Dolly Parton – Halos and Horns

Dolly Parton
Halos and Horns

To end all the speculation that might be going through your head right now, let me get this out in the open and totally clarified: yes, Dolly Parton is worthy and deserving of coverage in an indie rock e-zine. For far too long now she seems to have been tossed off as some humongous-breasted blonde-wigged caricature who is only surviving on her “aww shucks” reputation and novelty status, when she happens to be one of the most genuinely gifted singers, songwriters, and musicians to emerge in the realm of popular music in the last 50 years. After all, when everyone from the White Stripes to Whitney Houston has covered your songs, you must be doing something right. And while there is no denying that she has made heartbreaking concessions to commerciality in her career, at heart, Dolly Parton is as close to the genuine roots of Appalachian folk music as you can get. Growing up in the Appalachian mountains in a house without electricity, saturated in the music and lifestyle that would enchant so many of the country’s original ethnomusicolists and folkies, one has to suspect that she knows a lot more about the true roots of American music that she has generally displayed in her music over the last 20 years. In short, if you dig Johnny Cash, Emmylou Harris, or Hank Williams records because of their “authenticity,” you better make room for Dolly because she’s veritably bursting with it.
Her third album in a trilogy of back-to-basics, stripped-down recordings, Halos and Horns is steeped in the traditions of American roots music yet doesn’t completely break free of some of the elements that have marred Parton’s recordings since she broke away from Porter Wagoner and found mainstream success. Although she’s always been known for having stronger singles than albums (which are usually packed with unnecessary filler), she has experienced quite an unexpected renaissance with a fairly straight bluegrass album (1999’s The Grass is Blue) and another largely acoustic one (2001’s Little Sparrow). The problem is, Parton seems hesitant to just go ahead and continue to make the kinds of albums that will attract hardcore folk and roots enthusiasts, instead tempering her material with apparent attempts to hold appeal to a wider audience. So, at best, the final results are a bit mixed.
Largely comprised of acoustic instruments, with mandolin, dobro, and banjo rising to the fore and dominating the mix, the album’s best tracks are truly exceptional. The title track, a classic gospel-tinged cut fits well beside the bluesy re-recording of “Shattered Image” and the folk-gospel strains of “John Daniel.” Even as her approach seems to be quite formulaic, when all those elements in the formula are perfectly balanced, tracks like the heartbreakingly earnest “Dagger Through the Heart” can be the result. Give her credit, she still writes the great majority of the tracks on her albums, not content to rely on the Nashville songwriting factory even though she does indulge in a few (albeit baffling) covers. Of those, Bread’s “If” is stripped to its foundation and given a slightly more rustic, pastoral pop veneer. A revamped rendition of “Stairway to Heaven” (with altered lyrics to present a more traditional Judeo-Christian bent approved by Page and Plant) doesn’t fair as well, as it probably just isn’t the type of song that makes a good candidate for a bluegrass makeover. Sadly, the elements seem to go awry somewhere in the mix just as often as they go right.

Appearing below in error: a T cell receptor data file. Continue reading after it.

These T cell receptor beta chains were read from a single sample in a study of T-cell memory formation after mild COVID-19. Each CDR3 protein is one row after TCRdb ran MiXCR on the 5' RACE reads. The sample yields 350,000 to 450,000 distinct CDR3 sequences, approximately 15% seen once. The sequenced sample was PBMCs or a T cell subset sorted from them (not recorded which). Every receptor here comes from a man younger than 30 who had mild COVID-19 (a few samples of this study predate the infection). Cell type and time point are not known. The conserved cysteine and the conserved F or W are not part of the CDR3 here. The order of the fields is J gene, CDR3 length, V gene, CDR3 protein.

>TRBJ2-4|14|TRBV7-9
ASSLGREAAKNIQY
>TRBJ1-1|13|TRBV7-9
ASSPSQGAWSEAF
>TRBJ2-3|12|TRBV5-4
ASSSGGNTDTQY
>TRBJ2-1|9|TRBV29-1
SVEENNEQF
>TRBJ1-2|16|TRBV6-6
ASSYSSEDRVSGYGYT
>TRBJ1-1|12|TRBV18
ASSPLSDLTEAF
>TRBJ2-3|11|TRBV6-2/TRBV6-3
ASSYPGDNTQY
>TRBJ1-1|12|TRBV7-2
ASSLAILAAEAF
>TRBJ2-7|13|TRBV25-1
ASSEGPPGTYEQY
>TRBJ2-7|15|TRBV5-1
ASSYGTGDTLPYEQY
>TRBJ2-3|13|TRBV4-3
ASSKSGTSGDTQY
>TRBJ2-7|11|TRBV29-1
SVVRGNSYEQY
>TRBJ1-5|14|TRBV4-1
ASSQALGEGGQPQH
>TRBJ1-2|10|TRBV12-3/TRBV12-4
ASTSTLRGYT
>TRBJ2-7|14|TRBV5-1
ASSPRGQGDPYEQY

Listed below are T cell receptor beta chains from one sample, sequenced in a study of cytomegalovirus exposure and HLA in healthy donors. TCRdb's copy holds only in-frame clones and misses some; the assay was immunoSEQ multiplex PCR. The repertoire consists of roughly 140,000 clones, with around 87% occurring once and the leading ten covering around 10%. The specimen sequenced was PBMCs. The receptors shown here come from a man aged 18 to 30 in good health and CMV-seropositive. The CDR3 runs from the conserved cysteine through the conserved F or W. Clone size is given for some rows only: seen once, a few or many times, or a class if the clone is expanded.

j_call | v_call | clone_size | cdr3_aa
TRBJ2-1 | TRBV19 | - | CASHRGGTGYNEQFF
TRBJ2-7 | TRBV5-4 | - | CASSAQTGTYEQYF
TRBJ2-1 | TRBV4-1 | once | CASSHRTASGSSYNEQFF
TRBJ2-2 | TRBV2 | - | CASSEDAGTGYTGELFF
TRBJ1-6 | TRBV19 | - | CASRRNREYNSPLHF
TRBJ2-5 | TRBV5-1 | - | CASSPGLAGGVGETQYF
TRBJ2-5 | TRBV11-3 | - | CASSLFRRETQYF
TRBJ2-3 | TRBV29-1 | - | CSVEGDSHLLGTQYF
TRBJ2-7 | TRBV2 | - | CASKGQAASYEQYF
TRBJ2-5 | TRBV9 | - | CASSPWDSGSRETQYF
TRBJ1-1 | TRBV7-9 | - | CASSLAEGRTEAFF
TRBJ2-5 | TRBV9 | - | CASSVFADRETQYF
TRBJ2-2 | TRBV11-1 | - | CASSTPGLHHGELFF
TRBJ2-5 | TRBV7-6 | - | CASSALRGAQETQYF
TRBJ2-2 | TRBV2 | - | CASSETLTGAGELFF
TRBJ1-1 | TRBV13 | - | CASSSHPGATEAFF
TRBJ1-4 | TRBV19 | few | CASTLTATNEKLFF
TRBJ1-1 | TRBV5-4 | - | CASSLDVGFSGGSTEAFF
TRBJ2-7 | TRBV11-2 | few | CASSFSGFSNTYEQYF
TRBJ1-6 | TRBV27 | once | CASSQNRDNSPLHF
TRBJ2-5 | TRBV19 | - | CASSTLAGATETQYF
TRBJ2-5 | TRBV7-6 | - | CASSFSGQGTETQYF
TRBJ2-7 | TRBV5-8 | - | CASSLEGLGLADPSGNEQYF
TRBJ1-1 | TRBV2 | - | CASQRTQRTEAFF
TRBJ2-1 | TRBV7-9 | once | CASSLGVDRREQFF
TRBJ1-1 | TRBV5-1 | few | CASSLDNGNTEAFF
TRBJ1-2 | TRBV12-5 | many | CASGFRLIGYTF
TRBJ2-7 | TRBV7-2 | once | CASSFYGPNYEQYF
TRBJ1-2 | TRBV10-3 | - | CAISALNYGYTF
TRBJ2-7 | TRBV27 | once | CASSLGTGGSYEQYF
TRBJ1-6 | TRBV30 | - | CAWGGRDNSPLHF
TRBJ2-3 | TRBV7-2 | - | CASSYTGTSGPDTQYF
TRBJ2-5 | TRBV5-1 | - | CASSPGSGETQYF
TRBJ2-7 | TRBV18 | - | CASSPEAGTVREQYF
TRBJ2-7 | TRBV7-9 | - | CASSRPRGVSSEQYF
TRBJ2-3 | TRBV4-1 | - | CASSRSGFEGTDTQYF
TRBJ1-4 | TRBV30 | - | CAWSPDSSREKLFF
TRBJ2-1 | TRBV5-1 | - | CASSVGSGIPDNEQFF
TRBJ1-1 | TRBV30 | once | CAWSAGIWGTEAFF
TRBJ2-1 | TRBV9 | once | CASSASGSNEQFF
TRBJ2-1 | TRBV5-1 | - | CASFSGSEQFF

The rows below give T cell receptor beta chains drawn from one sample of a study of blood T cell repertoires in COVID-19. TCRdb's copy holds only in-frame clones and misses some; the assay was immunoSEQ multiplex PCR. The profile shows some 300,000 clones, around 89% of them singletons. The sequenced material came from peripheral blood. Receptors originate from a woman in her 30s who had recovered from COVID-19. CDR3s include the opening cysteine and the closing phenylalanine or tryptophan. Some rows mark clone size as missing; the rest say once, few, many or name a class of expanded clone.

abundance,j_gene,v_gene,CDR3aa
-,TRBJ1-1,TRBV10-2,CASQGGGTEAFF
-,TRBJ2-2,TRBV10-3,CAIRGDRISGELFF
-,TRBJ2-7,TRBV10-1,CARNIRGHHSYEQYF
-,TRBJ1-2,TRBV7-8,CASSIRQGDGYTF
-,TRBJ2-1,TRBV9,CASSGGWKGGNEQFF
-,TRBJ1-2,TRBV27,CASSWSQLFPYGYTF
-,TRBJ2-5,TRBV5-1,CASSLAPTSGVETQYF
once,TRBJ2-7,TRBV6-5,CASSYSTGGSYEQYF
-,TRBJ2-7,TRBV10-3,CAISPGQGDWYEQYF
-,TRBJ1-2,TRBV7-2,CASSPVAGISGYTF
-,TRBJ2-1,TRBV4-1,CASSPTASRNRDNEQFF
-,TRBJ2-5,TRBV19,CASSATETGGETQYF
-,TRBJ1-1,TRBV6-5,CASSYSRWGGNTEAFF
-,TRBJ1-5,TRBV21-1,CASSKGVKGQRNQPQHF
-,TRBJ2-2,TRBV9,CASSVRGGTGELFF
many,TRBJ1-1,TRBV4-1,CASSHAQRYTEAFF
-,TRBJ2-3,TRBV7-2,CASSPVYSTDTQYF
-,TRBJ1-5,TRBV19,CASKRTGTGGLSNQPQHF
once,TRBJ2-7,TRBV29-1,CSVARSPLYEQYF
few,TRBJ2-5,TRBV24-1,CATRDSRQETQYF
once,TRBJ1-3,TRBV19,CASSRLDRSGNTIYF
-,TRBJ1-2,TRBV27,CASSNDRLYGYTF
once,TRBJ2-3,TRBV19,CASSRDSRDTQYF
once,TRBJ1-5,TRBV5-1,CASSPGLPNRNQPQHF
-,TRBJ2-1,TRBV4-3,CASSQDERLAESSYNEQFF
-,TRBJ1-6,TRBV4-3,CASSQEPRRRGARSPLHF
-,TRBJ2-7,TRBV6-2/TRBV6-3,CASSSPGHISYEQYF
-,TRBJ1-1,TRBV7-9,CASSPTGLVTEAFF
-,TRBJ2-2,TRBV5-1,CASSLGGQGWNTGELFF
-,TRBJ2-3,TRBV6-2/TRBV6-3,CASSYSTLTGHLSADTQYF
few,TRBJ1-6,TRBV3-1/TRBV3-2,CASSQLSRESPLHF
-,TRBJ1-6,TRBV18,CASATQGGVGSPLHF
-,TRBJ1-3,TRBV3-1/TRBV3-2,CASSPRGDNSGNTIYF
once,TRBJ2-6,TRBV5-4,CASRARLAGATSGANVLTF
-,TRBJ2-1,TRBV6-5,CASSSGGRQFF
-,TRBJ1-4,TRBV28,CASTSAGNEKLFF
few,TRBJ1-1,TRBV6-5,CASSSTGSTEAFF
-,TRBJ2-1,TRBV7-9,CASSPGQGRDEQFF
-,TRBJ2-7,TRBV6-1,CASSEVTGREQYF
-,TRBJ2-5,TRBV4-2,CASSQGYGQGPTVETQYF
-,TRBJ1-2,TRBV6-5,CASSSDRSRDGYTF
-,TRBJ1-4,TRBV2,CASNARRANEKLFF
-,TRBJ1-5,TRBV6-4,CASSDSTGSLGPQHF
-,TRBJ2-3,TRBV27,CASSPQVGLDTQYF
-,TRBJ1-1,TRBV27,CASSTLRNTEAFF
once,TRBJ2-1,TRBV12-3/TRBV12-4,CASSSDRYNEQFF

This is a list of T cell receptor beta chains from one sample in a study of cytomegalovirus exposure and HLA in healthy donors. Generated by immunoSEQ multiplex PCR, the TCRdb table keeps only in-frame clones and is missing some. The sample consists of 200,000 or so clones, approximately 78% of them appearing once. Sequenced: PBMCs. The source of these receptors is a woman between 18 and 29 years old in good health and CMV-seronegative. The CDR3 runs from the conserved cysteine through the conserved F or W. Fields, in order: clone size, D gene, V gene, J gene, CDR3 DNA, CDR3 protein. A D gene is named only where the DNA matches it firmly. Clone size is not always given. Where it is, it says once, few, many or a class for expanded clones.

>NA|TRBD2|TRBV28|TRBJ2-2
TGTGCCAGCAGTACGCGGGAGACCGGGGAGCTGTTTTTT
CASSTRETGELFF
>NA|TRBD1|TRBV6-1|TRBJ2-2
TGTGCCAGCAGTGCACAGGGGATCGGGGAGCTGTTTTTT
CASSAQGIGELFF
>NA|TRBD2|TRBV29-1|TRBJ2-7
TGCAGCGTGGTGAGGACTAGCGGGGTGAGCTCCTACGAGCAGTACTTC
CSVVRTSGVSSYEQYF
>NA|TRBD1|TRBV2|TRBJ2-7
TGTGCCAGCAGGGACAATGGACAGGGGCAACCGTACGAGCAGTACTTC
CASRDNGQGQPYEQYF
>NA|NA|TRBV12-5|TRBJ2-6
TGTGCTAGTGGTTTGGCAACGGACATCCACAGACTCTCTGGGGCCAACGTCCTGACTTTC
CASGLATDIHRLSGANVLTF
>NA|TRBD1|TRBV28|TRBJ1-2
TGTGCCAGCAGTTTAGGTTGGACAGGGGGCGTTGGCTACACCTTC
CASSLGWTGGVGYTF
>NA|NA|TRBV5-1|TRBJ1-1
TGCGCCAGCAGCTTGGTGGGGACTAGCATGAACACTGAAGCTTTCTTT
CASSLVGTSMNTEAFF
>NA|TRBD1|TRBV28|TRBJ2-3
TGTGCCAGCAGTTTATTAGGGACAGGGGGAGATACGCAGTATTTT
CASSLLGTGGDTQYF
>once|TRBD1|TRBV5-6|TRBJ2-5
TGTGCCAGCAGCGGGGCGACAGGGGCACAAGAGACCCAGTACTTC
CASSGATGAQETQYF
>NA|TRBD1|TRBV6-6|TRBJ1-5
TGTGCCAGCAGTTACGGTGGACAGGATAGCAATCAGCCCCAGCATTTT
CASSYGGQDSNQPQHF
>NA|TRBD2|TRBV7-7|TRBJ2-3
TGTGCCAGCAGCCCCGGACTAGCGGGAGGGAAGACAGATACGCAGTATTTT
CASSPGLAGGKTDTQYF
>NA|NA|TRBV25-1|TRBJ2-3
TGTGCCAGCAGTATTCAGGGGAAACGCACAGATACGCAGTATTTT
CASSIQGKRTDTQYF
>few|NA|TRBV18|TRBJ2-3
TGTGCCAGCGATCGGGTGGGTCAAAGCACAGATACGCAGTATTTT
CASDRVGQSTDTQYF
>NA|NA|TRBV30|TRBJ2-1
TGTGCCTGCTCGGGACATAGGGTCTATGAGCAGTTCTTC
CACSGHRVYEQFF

In light of September 11th, Parton seems to want to reach out and address the tragedy, giving us songs like the overblown “Hello God” (complete with swelling power ballad chorus and a soaring choir) and the similarly over-reaching “Raven Dove.” And while you never doubt her sincerity or honesty, as she always writes her songs in the common vernacular and in an entirely humble voice, the sentiments are just a bit too trite to stand on their own. When she goes for novelty, as on the downright obnoxious narrative of an outcast fortuneteller in “These Old Bones,” during which Dolly slips into a faux-old lady voice to deliver snippets of dialogue, the results are almost unbelievably misguided.
Overall, the majority of the tracks inhabit ground somewhere between the two extremes on the spectrum, making the album pretty average in the final estimate. Her melodies all seem to be vaguely familiar and you can probably name a few tracks that jump to mind that could have inspired parts of certain songs, but her voice, although she bends for cheap nostalgia and tired sentiments too often, is undeniably her own. But, if you happen to hold dear some crusty old recordings because they happen to have been marketed to you as genuine “folk” music, remember, Dolly is the kind of folk who lived the life described in those songs that hold so much anthropological meaning. (Although it is sort of sad that California-born Gillian Welch can play that role more convincingly than Dolly can anymore). I just wish she’d cozy up to another set of Appalachian standards and make an album any folk snob would love.